I arrived late at practice to find a lesson already in progress. Lessons are rare at my Wednesday night practice, and longsword lessons even rarer, so naturally I accepted the vorfechter’s offer to join in.
The drill was simple enough. I attack with a thrust and he parries by means of a krumphauw at my hands or wrists. The drill worked beautifully with all the other students, but always failed against me. Sometimes he would take a wrist, and a few times he took both, but invariably it ended the point of my sword in his chest. Stepping narrow or wide, left or right, nothing seemed to help.
Switching roles, I didn’t reasonably well using his technique. So what was wrong?
Like the other winkelfechters, I was originally taught that Ochs was flat, with the quillons horizontal and the thumb under the flat of the blade. You can see this in Bill Grandy’s drawing.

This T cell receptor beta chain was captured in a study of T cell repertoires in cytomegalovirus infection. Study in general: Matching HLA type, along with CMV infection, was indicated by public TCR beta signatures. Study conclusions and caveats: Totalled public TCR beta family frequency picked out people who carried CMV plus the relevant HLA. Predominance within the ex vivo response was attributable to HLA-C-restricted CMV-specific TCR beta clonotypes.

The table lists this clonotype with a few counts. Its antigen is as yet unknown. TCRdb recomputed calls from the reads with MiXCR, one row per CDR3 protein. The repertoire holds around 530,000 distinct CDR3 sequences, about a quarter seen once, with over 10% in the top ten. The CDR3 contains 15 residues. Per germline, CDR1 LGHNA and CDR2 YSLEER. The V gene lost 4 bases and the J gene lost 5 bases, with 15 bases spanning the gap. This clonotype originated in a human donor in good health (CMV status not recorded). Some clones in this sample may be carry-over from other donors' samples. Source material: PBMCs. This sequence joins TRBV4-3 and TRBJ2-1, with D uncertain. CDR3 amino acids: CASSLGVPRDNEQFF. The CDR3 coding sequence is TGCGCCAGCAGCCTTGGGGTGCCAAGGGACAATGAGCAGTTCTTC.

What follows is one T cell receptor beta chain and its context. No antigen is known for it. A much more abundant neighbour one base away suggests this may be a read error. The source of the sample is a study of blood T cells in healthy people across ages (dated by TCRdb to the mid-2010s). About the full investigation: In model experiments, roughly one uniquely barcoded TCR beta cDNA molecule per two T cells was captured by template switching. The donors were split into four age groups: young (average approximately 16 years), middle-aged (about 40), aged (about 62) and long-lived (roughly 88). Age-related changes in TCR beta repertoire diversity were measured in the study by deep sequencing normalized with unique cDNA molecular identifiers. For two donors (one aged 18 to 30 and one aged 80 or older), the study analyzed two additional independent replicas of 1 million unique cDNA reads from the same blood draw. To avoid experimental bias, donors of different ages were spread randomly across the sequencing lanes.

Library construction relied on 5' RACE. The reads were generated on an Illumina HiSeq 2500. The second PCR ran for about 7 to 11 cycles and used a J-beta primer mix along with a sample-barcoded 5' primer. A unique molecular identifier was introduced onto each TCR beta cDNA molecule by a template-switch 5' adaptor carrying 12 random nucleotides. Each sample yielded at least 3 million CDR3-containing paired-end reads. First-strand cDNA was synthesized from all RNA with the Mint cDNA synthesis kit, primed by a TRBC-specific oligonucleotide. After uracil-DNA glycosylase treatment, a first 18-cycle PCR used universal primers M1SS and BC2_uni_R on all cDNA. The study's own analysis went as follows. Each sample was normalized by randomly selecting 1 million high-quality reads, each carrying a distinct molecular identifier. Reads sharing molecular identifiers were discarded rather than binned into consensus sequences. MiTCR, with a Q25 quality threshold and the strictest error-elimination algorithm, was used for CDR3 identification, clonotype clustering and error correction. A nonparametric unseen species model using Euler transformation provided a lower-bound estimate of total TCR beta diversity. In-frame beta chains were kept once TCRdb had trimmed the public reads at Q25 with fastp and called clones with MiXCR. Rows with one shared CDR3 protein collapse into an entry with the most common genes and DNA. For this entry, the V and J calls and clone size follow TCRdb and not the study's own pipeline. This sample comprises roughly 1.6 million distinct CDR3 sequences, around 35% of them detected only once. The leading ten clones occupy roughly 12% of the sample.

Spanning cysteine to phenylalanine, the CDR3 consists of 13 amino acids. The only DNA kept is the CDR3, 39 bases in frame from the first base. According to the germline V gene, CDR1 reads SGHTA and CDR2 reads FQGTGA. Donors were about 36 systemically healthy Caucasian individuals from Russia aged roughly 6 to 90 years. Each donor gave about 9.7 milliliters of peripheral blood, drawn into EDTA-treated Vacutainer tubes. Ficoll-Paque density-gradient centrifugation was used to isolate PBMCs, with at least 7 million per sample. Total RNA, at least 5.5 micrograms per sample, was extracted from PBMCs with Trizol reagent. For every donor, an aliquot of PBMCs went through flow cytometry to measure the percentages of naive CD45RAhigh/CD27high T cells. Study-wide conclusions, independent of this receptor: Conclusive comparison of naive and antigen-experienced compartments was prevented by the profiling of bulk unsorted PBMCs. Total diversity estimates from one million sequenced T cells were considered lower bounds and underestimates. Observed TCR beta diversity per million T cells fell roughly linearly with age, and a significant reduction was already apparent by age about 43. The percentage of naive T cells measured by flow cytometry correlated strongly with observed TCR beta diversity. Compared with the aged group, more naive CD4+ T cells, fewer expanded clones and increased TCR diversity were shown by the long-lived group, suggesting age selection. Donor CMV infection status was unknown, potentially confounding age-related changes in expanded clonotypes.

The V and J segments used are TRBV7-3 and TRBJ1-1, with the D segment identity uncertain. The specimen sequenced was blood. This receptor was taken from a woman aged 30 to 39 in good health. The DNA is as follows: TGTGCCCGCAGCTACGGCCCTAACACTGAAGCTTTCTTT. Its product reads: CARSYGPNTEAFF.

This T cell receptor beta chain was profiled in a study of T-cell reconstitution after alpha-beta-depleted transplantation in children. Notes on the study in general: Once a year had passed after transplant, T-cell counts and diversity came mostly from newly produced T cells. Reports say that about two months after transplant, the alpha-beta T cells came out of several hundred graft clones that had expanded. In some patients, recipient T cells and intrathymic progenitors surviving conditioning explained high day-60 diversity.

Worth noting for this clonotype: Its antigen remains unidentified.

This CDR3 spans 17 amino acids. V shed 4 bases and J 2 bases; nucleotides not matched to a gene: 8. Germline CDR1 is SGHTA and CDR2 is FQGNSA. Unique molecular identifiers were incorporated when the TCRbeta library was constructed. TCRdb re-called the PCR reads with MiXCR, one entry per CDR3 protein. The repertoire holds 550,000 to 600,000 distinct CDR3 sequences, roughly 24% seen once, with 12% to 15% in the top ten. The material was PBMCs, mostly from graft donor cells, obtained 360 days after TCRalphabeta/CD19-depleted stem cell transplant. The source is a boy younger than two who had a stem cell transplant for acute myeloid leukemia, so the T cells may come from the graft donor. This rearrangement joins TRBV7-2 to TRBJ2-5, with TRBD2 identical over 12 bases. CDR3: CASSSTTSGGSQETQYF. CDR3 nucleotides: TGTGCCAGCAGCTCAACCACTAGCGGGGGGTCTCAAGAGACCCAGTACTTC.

But lately I’ve adopted Meyer’s stances. This includes putting an angle on the ochs.
Just an eighth of a turn made all the difference. Like a homing missile my point stayed online no matter where he moved. And the range as extended by a good three or four inches.
At practice we were calling it Meyer’s ochs versus Ringeck’s ochs, but that was not correct. Ringeck not only has an angle, that angle is practically vertical.
This allows my thrust, which originally threatened the neck, to smoothly drop to the upper chest as if that were the plan all along. We think this is what prevented the wrist strike from landing in time.
Through experimentation we found that the proper way to defeat this ochs was not to go low at the wrists but instead go high at the hands while passing back. It is still a krumphauw but it is a much safer one.
So where did the flat ochs come from?